I was interviewed by Joshua Miller for a story in Boston Globe about an upcoming voter initiative in Massachusetts that would ban the sale of animal products that come from production systems that do not allow the animals to turn around or fully extend their limbs. As is usual in these stories, there is a lot of back and forth and speculation about the potential cost implications.
I'm happy to report that we don't have to speculate nearly as much. We now have some solid research on the topic related to the impacts of the animal welfare laws that went into place in California at the first of this year.
The first is a paper with Conner Mullally, where we use grocery store scanner data in California and non-California locations to study the change in egg prices caused by the new animal welfare laws in that state. We find the new laws increased egg prices in California by about $0.75/dozen. The abstract:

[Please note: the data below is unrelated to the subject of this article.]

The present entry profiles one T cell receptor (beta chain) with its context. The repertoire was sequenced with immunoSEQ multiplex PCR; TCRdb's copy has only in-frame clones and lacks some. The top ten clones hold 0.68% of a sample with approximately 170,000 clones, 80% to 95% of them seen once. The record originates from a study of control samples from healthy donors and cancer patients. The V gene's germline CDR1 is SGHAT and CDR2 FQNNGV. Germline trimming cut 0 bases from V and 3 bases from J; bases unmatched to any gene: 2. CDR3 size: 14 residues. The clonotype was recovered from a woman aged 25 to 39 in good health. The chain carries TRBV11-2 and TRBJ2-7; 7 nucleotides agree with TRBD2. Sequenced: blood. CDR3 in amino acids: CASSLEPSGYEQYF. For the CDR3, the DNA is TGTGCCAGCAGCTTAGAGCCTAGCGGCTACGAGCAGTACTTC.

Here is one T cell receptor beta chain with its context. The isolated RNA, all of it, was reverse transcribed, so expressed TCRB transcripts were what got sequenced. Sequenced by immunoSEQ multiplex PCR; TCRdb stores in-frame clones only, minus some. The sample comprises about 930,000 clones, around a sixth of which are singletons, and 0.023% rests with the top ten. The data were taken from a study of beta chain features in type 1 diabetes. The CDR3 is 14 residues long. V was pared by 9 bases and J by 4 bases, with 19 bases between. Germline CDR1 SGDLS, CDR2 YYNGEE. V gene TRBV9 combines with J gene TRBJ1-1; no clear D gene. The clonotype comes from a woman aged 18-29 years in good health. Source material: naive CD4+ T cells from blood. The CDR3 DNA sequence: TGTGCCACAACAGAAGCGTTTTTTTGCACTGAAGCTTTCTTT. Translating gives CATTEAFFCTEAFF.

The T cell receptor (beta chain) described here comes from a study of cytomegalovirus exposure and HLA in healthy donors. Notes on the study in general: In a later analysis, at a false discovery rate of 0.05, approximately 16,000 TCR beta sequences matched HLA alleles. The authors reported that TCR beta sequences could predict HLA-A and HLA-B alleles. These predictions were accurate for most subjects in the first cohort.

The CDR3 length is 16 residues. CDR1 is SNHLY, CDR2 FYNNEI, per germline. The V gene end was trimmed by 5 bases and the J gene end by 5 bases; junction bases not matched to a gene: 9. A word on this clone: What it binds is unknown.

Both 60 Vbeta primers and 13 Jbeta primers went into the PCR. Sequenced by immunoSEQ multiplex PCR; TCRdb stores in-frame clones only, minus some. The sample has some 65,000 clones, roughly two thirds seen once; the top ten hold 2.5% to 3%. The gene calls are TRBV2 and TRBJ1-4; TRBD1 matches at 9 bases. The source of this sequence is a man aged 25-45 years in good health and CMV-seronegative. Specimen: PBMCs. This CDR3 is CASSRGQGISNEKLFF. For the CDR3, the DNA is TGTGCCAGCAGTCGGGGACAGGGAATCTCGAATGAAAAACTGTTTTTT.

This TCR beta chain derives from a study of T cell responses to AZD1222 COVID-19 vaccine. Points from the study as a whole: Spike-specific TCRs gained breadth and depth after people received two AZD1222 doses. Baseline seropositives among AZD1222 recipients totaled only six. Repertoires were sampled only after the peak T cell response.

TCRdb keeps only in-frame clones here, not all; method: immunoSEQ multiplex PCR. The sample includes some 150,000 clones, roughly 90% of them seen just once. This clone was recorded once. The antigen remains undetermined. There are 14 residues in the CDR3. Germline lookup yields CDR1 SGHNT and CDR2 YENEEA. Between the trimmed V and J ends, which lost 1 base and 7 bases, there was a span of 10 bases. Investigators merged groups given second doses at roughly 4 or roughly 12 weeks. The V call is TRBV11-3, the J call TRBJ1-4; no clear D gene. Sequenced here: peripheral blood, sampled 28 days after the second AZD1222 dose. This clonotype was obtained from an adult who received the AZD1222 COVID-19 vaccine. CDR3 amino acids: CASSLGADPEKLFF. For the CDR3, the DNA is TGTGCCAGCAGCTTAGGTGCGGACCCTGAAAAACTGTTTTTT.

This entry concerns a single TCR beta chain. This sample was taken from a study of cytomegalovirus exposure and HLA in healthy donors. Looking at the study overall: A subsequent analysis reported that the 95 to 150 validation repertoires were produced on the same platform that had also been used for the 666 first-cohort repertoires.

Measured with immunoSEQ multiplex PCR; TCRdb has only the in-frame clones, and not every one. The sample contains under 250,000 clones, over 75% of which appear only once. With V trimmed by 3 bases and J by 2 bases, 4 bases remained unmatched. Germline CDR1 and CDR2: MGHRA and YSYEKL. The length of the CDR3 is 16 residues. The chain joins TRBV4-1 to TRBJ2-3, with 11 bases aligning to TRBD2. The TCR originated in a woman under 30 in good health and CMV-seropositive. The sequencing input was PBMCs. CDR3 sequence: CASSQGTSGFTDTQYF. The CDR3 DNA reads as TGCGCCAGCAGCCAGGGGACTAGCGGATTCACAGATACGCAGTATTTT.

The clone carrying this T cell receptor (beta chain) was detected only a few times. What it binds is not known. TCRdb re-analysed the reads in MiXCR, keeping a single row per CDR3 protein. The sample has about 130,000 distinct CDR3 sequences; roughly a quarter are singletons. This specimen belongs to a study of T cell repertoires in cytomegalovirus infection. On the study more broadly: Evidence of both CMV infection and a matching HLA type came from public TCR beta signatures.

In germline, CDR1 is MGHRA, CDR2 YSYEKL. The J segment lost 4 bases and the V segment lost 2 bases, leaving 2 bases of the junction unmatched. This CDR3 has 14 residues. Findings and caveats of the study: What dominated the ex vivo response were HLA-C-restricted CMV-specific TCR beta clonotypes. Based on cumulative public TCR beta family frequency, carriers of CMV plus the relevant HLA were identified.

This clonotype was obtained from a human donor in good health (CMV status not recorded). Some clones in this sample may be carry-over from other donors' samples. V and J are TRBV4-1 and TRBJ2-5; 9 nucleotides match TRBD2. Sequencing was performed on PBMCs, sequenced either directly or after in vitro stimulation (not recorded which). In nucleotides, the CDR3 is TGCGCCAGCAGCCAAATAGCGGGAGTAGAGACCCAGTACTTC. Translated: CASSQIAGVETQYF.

And a key graph:
The second paper, with Trey Malone, looks at price changes in California relative to the US overall using price reports from the USDA Agricultural Marketing Service (this data set doesn't have quantity or sales data). The abstract:
A key figure from the paper. Unlike the data directly from the retail level used in the first paper, these USDA-AMS data show CA and non-CA prices rising before the January 1 implementation date, though the gap between the two widens afterward.
It's comforting when you have two different papers using two different data sets and different methods that yield similar results. And it appears that the removal of the so-called battery cages in California have led to a price increase of $0.50 to $1.00 per dozen eggs. Given that our first study shows little movement in quantities, the data suggest the price change is a result of increased cost (or reduced supply) not because consumer demand for eggs increased as a result of the change in hen living conditions.